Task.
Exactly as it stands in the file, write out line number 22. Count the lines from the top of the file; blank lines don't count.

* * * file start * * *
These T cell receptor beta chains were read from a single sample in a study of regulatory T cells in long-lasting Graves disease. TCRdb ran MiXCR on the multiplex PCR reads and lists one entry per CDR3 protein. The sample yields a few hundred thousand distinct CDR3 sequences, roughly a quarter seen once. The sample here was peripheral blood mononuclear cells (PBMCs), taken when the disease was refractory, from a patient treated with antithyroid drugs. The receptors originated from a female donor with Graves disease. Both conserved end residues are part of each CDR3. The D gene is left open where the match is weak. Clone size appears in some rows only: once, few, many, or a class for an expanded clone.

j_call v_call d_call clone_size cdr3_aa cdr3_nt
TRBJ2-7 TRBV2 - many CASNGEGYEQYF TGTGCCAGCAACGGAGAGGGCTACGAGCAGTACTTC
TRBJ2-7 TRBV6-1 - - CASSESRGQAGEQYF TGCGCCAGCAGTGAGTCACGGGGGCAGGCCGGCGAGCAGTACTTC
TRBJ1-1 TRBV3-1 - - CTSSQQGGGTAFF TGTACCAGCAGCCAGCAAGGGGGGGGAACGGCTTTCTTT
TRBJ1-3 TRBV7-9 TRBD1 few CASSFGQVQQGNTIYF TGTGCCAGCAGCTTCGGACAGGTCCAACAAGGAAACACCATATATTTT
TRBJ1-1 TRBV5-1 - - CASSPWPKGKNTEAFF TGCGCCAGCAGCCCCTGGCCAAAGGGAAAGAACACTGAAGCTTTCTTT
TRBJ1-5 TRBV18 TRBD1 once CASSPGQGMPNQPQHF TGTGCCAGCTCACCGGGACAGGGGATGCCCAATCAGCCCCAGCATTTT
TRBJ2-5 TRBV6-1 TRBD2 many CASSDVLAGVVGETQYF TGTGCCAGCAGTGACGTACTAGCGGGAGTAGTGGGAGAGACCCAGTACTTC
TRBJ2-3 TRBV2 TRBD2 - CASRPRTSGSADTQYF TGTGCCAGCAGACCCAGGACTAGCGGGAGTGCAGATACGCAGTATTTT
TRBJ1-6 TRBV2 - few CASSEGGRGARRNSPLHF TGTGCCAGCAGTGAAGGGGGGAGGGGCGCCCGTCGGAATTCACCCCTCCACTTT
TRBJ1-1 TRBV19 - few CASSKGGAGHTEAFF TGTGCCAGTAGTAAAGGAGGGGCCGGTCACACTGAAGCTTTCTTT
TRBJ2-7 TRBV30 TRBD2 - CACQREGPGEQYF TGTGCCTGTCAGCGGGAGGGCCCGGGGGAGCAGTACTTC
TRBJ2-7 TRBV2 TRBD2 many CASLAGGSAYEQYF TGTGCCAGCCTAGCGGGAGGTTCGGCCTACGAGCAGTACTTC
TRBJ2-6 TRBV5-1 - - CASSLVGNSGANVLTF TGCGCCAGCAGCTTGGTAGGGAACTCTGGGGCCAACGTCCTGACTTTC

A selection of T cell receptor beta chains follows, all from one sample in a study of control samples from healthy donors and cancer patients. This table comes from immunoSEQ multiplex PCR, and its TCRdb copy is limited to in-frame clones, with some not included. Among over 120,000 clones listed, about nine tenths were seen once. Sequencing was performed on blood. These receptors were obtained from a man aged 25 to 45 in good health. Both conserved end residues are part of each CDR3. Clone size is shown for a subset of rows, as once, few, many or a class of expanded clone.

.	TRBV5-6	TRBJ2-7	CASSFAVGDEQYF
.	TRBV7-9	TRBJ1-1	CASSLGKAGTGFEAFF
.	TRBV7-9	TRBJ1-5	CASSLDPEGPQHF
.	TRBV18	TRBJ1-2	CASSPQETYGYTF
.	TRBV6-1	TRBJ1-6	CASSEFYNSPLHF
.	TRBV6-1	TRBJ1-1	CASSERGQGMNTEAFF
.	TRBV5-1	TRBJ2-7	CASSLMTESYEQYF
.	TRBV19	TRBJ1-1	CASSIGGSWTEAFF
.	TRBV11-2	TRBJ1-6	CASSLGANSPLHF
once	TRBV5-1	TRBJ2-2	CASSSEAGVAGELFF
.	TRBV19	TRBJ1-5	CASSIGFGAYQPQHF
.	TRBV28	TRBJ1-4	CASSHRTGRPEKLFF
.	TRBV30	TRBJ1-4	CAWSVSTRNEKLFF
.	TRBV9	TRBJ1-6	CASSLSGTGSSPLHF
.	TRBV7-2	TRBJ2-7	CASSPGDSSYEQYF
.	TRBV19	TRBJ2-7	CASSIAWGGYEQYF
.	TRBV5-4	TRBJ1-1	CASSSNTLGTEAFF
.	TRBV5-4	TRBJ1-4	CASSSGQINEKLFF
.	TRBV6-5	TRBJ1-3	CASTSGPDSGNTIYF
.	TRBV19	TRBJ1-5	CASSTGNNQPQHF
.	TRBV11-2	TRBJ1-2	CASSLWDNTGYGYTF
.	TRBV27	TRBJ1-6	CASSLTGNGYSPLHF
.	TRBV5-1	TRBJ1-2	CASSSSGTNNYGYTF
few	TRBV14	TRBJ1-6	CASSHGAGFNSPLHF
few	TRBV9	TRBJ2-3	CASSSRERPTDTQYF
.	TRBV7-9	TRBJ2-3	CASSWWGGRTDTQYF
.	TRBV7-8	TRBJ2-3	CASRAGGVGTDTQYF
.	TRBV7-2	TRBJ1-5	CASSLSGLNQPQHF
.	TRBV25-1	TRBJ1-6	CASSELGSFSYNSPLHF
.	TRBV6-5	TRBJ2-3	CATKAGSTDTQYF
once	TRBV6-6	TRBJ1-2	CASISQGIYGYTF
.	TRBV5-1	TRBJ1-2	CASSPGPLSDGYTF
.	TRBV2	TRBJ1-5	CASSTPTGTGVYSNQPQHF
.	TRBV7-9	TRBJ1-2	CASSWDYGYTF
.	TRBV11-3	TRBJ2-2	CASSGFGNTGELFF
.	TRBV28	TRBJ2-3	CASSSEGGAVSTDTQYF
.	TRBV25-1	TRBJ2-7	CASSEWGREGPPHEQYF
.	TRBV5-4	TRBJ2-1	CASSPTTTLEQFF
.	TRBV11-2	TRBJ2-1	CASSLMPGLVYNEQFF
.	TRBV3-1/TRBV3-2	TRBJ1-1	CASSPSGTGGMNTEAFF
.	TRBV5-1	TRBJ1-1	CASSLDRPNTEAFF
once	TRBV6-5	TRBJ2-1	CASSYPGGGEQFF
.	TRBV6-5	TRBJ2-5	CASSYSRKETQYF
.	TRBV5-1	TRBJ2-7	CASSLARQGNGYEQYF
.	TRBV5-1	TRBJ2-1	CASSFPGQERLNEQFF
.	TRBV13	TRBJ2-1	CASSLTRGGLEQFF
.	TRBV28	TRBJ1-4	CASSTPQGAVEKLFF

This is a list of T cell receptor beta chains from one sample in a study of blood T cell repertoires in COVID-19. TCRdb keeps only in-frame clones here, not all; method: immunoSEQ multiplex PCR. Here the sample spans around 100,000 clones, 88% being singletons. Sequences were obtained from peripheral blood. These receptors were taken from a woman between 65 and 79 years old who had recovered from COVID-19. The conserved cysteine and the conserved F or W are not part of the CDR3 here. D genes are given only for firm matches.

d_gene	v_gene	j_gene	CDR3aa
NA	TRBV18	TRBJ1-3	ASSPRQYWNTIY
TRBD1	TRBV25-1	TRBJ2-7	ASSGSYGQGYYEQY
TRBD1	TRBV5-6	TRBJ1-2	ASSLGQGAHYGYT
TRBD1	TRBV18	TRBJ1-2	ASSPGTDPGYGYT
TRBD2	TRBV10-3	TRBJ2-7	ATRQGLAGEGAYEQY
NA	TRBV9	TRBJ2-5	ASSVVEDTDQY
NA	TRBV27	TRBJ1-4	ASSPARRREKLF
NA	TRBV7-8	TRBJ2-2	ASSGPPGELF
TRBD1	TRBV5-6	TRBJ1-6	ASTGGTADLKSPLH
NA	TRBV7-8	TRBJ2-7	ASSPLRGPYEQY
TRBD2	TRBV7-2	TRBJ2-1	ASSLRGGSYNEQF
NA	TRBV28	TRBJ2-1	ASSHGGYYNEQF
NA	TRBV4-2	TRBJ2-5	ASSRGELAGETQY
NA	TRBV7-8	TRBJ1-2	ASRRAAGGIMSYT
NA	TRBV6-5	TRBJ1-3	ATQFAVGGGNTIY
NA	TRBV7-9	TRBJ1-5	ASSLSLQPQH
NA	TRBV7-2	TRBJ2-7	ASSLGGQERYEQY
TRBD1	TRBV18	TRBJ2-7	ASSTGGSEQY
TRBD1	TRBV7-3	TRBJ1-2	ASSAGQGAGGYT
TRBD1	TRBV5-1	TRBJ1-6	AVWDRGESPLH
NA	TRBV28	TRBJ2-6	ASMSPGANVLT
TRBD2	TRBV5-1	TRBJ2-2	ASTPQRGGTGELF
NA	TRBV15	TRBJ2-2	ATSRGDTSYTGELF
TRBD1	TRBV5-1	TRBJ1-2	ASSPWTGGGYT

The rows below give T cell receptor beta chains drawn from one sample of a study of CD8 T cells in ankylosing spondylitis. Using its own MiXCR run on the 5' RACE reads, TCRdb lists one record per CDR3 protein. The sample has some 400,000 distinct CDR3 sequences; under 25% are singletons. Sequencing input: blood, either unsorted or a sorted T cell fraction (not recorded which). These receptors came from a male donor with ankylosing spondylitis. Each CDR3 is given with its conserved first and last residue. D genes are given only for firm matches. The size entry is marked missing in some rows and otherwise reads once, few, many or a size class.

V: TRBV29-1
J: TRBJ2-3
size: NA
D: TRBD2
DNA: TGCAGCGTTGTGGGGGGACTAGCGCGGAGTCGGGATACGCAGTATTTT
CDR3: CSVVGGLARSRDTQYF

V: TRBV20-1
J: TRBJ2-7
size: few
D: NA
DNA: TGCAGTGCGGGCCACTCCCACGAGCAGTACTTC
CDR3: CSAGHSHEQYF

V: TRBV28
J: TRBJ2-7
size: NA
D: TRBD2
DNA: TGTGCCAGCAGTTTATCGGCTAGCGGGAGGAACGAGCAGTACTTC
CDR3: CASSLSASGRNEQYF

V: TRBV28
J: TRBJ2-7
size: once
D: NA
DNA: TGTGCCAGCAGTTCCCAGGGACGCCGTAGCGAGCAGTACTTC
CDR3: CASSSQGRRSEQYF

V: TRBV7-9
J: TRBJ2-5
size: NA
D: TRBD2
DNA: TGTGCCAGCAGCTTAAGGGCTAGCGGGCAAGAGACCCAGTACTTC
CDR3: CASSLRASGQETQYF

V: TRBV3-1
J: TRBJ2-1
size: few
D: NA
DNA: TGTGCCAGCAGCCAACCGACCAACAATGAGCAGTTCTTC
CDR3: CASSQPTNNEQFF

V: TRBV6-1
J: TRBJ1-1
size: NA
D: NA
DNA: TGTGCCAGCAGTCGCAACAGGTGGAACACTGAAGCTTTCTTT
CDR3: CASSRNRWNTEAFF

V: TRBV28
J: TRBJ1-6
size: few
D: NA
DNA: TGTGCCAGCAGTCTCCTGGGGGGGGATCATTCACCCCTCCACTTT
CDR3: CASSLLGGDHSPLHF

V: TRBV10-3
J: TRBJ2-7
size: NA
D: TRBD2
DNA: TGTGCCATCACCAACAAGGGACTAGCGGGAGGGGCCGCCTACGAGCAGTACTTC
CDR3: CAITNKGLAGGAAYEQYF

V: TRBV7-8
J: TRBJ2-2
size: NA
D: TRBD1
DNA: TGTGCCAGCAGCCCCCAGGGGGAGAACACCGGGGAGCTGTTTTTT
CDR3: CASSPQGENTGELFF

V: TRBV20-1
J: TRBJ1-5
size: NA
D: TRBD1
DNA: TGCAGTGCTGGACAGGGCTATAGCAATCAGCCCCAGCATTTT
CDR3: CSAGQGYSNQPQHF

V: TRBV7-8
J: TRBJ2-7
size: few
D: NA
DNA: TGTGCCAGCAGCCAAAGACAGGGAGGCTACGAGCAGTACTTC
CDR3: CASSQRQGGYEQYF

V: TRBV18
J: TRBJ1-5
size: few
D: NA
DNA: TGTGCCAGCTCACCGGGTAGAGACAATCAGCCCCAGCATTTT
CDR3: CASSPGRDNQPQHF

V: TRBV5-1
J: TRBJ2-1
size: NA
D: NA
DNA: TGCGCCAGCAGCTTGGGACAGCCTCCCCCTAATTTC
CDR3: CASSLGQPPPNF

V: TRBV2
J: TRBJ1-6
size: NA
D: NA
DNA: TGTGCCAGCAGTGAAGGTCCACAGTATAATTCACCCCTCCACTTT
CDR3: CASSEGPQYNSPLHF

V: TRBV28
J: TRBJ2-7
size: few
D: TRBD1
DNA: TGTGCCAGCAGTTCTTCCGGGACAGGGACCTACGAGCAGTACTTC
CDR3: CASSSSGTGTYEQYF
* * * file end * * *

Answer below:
.	TRBV6-1	TRBJ1-1	CASSERGQGMNTEAFF